While some people might think of checkers as a dumb cousin of chess, the game requires strategic and tactical prowess. Perhaps none knew that better than Marion Tinsley, the world champion of checkers from 1955 to 1992. Between 1950 and 1992, Tinsley lost only five games. In August 1992, Tinsley agreed to face off against a new opponent called Chinook.
Chinook began as a project in 1989. Led by Jonathan Schaeffer, Robert Lake, Paul Lu and Martin Bryant, this project would span more than a decade as the team tried to solve the game of checkers. The match against Tinsley in 1992 marked an early attempt to match electronic wits against a human champion.
The first series of matches went well for Tinsley. He emerged victorious, defeating Chinook four games to two, with 33 draws. Tinsley relished the challenge and agreed to a rematch in 1994. After several draws, Tinsley withdrew from the match for health reasons and resigned his title as world champion.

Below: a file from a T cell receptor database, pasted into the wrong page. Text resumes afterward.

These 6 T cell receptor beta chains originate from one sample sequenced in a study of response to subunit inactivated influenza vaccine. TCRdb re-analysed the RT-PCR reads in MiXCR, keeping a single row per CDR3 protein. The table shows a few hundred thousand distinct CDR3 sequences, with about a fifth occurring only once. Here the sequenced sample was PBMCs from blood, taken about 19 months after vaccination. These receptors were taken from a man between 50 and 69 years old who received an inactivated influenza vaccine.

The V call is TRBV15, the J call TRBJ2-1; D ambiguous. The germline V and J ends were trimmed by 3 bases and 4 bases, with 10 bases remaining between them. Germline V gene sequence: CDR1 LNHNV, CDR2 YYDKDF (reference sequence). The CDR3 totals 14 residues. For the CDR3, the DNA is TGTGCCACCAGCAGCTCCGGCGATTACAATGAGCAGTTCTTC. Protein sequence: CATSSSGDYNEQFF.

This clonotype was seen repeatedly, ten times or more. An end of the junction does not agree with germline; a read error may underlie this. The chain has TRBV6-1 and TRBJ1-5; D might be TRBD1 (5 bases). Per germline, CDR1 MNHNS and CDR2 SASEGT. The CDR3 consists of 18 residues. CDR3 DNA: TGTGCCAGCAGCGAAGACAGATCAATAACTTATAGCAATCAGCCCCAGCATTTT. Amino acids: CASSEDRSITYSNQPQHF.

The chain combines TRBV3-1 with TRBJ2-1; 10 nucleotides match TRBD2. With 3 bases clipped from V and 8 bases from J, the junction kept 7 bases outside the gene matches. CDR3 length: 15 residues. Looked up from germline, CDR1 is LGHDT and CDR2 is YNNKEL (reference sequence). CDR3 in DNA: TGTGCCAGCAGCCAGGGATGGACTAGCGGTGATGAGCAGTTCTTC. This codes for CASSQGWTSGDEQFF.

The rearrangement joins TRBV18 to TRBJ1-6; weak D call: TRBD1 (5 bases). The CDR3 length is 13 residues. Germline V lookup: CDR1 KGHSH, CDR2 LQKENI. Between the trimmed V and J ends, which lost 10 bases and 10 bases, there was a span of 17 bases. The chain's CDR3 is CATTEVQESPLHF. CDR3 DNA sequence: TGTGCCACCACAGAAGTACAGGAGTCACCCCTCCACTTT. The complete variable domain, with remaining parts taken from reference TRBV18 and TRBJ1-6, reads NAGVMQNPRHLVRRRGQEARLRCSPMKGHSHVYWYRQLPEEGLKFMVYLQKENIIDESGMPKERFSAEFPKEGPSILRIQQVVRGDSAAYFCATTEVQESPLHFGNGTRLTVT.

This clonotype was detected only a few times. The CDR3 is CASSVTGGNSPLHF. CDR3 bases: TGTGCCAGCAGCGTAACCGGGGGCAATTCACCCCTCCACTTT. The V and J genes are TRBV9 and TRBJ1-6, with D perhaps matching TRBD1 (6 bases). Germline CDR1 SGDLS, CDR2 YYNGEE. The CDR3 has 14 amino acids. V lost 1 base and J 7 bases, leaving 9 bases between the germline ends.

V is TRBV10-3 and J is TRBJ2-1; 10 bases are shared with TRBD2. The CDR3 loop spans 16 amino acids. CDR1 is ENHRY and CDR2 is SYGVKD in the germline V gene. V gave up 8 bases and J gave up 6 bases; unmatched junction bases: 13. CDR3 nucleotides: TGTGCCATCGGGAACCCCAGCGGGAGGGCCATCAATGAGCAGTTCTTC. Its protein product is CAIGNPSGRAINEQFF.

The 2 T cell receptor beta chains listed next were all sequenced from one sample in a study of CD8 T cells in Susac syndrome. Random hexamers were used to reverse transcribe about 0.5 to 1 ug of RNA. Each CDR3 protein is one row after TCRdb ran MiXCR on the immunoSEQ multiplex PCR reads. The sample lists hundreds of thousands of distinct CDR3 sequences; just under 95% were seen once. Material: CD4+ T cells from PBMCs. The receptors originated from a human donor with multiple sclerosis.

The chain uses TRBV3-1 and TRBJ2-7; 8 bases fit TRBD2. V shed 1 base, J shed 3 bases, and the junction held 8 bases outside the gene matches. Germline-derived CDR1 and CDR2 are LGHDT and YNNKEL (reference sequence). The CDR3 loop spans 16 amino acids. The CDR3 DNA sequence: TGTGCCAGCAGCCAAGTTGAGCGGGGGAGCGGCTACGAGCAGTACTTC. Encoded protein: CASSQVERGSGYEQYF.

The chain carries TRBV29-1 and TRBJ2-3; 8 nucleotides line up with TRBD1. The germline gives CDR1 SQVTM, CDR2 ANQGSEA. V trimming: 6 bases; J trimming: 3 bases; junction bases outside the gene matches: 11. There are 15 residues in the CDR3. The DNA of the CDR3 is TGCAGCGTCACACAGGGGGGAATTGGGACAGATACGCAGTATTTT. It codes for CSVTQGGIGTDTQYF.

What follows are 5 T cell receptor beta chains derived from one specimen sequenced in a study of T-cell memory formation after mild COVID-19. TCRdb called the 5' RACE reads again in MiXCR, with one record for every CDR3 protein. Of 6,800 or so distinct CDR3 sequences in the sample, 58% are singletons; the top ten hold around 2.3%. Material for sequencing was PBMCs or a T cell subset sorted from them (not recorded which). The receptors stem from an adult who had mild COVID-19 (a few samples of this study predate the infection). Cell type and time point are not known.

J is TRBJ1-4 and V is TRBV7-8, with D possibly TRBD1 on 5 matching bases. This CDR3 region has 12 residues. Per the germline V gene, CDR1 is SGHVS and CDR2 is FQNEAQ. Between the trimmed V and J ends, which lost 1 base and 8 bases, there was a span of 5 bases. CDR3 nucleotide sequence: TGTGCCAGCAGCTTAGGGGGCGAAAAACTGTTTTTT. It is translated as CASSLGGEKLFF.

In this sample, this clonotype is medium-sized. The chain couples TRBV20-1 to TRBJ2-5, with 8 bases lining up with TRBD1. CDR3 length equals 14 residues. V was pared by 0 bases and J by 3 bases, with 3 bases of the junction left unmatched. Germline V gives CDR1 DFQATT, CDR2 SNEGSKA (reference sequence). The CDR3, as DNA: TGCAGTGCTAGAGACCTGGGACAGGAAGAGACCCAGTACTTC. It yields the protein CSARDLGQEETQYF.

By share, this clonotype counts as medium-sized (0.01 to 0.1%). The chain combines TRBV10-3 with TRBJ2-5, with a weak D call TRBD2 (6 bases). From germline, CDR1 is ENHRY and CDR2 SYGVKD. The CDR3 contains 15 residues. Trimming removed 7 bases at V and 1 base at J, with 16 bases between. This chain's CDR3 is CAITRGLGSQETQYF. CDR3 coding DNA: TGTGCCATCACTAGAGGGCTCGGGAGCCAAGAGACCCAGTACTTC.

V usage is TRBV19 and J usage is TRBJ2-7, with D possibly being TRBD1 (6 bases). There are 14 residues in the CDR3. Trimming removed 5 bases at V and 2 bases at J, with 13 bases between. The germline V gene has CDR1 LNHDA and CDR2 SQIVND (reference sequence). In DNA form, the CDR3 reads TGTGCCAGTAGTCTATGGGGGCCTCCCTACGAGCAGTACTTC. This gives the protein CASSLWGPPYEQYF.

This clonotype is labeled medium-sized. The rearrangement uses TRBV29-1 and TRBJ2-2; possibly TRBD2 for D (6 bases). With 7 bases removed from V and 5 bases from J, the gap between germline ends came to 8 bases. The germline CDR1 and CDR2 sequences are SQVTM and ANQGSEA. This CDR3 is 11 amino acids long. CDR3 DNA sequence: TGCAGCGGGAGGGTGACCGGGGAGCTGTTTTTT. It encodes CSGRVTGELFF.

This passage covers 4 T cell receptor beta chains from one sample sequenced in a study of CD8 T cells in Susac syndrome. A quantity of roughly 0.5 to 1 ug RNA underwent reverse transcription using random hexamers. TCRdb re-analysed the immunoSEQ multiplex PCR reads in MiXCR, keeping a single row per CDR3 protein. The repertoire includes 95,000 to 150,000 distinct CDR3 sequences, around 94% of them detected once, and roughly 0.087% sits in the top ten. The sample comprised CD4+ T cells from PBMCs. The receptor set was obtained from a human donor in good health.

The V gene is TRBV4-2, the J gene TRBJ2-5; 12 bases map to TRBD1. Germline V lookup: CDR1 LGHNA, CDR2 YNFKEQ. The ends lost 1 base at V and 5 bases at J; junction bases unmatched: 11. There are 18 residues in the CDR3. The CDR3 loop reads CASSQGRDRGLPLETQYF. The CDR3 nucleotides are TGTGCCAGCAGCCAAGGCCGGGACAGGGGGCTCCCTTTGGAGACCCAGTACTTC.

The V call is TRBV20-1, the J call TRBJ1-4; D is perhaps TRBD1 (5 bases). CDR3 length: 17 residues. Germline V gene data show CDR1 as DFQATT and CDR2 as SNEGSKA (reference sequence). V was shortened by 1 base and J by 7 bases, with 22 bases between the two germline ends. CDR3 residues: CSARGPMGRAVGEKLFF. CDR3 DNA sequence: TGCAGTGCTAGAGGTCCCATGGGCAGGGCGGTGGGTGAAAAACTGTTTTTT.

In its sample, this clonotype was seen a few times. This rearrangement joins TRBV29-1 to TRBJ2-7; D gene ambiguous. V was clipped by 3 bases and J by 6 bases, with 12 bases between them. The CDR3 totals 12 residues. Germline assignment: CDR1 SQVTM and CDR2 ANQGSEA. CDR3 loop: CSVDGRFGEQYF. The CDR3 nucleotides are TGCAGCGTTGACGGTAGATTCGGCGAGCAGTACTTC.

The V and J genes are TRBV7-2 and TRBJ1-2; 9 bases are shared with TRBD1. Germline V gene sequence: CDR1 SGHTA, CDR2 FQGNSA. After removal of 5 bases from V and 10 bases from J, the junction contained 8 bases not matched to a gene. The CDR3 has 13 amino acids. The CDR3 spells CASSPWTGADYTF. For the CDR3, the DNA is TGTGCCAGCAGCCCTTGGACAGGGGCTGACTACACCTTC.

Chinook went on to play and defeat other human challengers like checkers Grandmaster Don Lafferty. In 2007, the team announced they had solved the game of checkers -- perfect play on both sides would always result in a draw.